It's a world I don't really recognize, this world where Patrick Swayze captured our hearts and imaginations and had such a brilliant career. I don't mean to seem callous... but we are talking about Patrick Swayze... not Patrick Stewart. At least Stewart's decision to play to commercial success over art seemed to involve a choice.
A lot of people are talking about Dirty Dancing and how transcendent it was, which is kind of true... but also not: it was a slow summer, no one had made a successful musical - never mind really featured dancing as central to the plot - in years, and Swayze was, yes, wildly attractive. It helped that the script for Dirty Dancing was literate and well put together. But we shouldn't overstate what it was - a real classic summer popcorn pleaser - and raise expectations too high. The real power of Dirty Dancing is in the first word, not the second; it's not "nobody puts Baby in a corner", it's that Baby is a grown woman and the story of her summer fling is about dancing as sex, sex as dancing, and both being pretty damn enjoyable, if you do it right.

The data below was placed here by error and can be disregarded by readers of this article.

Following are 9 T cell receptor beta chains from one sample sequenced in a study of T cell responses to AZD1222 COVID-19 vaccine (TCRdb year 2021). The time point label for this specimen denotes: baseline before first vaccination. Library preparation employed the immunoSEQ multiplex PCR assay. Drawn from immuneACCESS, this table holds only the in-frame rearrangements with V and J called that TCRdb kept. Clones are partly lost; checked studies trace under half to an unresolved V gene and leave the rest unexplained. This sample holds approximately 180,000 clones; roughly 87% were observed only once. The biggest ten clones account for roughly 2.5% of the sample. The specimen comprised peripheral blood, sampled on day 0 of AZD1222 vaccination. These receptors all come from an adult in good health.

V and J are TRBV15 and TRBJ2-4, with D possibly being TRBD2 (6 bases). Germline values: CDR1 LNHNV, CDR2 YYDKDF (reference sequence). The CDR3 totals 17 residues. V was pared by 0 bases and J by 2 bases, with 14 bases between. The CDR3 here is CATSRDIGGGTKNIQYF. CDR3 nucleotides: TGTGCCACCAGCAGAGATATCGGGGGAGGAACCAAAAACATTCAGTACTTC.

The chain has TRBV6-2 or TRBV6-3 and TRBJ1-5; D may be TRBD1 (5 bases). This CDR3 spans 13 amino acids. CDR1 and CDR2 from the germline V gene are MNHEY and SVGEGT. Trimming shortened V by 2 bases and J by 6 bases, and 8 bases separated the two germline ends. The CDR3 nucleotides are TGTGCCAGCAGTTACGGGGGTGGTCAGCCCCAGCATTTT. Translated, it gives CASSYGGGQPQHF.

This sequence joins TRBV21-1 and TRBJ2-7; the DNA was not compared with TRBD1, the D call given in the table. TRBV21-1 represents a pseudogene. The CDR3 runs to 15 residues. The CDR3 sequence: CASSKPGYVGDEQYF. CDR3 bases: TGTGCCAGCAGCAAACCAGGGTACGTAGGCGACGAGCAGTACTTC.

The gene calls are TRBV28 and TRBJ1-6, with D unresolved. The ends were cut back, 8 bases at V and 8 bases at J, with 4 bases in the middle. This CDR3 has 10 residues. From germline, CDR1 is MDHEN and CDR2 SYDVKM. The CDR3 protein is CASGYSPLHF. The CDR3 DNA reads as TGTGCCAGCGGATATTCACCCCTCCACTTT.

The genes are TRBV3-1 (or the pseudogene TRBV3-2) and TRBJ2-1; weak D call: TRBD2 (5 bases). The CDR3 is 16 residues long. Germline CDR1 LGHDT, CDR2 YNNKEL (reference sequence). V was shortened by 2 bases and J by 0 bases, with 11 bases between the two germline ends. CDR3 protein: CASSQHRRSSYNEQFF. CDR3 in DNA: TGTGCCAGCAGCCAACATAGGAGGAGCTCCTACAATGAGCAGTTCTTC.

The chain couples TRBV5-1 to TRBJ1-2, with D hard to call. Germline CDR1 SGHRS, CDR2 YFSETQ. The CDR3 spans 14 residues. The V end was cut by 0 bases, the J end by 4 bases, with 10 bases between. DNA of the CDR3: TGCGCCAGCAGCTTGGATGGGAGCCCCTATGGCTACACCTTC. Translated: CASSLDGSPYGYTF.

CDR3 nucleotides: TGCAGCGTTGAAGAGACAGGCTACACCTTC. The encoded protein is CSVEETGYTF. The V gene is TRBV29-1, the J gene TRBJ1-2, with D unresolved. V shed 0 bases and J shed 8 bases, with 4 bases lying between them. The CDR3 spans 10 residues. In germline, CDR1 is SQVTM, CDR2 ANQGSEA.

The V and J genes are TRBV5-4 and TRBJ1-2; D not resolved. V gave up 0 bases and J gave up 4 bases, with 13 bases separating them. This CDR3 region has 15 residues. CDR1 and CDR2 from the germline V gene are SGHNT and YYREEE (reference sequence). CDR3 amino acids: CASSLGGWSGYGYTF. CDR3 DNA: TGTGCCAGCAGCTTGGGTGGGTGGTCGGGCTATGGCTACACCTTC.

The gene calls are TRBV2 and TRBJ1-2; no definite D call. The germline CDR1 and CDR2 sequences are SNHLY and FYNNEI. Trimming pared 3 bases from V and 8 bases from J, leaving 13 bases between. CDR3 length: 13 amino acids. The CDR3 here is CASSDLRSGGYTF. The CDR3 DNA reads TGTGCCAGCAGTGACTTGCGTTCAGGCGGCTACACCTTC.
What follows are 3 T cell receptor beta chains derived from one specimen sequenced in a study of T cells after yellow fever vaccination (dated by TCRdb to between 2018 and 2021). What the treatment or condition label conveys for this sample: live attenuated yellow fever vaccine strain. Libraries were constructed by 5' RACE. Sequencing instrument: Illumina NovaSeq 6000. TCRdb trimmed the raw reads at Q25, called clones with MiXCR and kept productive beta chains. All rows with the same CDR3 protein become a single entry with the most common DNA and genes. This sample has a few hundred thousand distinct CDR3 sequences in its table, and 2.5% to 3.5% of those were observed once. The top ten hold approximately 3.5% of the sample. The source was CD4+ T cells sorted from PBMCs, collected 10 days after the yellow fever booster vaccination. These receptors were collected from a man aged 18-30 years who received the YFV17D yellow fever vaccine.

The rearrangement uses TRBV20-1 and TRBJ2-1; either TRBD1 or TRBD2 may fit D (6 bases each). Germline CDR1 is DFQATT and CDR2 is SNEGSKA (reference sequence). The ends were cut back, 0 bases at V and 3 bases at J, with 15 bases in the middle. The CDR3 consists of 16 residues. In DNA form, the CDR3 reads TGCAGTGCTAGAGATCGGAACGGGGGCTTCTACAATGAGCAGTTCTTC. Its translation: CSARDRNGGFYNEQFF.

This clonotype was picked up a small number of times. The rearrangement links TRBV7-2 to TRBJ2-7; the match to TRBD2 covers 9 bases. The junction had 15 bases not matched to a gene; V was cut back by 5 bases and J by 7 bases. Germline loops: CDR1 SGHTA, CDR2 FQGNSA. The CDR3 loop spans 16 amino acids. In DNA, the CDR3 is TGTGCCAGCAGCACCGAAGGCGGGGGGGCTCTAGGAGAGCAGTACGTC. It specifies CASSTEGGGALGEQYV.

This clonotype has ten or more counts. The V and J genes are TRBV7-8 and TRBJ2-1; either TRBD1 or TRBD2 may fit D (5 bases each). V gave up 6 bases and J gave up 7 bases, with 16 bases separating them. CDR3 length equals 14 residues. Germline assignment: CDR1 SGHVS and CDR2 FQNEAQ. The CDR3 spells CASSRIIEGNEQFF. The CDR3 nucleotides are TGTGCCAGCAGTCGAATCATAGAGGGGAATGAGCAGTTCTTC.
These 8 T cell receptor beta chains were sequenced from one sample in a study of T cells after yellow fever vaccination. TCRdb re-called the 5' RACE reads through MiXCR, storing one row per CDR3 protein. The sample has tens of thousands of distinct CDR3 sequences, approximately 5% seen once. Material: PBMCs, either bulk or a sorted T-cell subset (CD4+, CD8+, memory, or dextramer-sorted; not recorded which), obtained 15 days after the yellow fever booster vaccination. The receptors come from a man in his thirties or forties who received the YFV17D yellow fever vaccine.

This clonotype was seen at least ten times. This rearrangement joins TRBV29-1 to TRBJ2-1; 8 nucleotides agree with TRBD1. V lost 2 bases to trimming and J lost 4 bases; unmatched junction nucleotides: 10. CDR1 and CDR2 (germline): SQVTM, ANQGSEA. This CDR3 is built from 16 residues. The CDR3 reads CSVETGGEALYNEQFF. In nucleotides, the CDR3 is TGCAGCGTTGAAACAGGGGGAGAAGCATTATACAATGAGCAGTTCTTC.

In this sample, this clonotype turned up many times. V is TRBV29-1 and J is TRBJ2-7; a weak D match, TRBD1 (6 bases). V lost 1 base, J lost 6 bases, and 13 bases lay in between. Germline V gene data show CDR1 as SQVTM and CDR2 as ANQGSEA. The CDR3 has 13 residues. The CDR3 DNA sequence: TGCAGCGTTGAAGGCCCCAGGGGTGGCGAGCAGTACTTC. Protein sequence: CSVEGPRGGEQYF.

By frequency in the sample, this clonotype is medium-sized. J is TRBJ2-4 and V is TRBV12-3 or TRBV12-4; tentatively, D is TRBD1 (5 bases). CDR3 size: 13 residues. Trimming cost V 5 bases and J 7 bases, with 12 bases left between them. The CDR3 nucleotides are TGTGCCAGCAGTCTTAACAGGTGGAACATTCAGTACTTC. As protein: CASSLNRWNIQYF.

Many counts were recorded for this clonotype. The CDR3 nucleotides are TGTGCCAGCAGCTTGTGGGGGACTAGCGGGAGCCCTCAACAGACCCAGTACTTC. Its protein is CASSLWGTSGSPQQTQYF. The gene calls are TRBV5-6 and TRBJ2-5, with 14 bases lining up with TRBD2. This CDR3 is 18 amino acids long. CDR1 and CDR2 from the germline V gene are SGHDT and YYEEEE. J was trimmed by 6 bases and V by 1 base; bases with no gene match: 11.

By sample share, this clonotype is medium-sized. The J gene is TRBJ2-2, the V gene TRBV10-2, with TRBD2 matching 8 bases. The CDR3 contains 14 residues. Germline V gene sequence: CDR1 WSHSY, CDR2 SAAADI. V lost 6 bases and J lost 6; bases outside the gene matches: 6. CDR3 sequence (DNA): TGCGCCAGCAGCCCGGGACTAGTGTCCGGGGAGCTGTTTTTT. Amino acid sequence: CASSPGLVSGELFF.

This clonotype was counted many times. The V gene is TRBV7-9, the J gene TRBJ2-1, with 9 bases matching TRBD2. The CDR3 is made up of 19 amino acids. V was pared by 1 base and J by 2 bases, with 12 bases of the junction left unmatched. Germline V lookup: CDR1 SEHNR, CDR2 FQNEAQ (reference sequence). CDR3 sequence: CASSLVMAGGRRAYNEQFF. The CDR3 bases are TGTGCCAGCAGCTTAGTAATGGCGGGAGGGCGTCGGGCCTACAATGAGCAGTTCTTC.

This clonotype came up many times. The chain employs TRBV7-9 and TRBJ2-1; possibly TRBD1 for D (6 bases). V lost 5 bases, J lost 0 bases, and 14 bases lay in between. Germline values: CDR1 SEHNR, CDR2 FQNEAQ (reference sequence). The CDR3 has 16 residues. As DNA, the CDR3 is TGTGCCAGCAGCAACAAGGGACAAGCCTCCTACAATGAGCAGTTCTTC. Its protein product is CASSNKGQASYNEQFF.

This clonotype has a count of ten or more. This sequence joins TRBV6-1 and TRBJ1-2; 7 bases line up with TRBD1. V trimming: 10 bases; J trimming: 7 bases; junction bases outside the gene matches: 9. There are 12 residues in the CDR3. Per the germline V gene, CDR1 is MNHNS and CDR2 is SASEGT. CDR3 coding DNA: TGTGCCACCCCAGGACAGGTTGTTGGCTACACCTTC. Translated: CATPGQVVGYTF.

Dancers and swimmers... the real secret is in the powerful legs.
I always admired Patrick Swayze because he was an unabashed, unashamed dancer; he was well trained (by his mom, for starters) and good at it, and he was straight and butch and he had nothing to prove. There's nothing wrong with being gay and a dancer (that's me)... but it's the one profession where the two kind of get assumed together, and it's more than a little unfair to straight guys who dance. Swayze went a long way to demolishing preconceived notions, without being arrogant or defensive about it.
He was not a great actor; nor was he a particularly exceptional singer, and had he been either, I suspect he'd have made an effortless transition to Broadway star, which never quite happened. As it was, he was a fairly unique combination of beefy good looks, stolid presence, and graceful physicality. All of that is showcased most effectively in Dirty Dancing... and rarely after that. Though I have to admit... I've never seen Roadhouse. But trying to shower accolades on a career littered with Point Breaks and Ghosts and all sorts of B-list business... it's too much labor to try and dress it up.
In some ways he was too early and peaked too soon - the world of show dancing that's appeared in recent years (So You Think You Can Dance, Dancing With The Stars) would have loved him, in his prime. They might even have embraced now, after all these years, had he been well enough and strong enough. I wish he'd danced more, in public; that's where I think we missed out, where Hollywood never made the best use of his finest skill. And I suppose that's why I don't think of Swayze as "gone too soon" - the lives of dancers are just not as long as everyone else; it's hard on the body... and the heart, I think. The dancer is gone. The celebrity survives.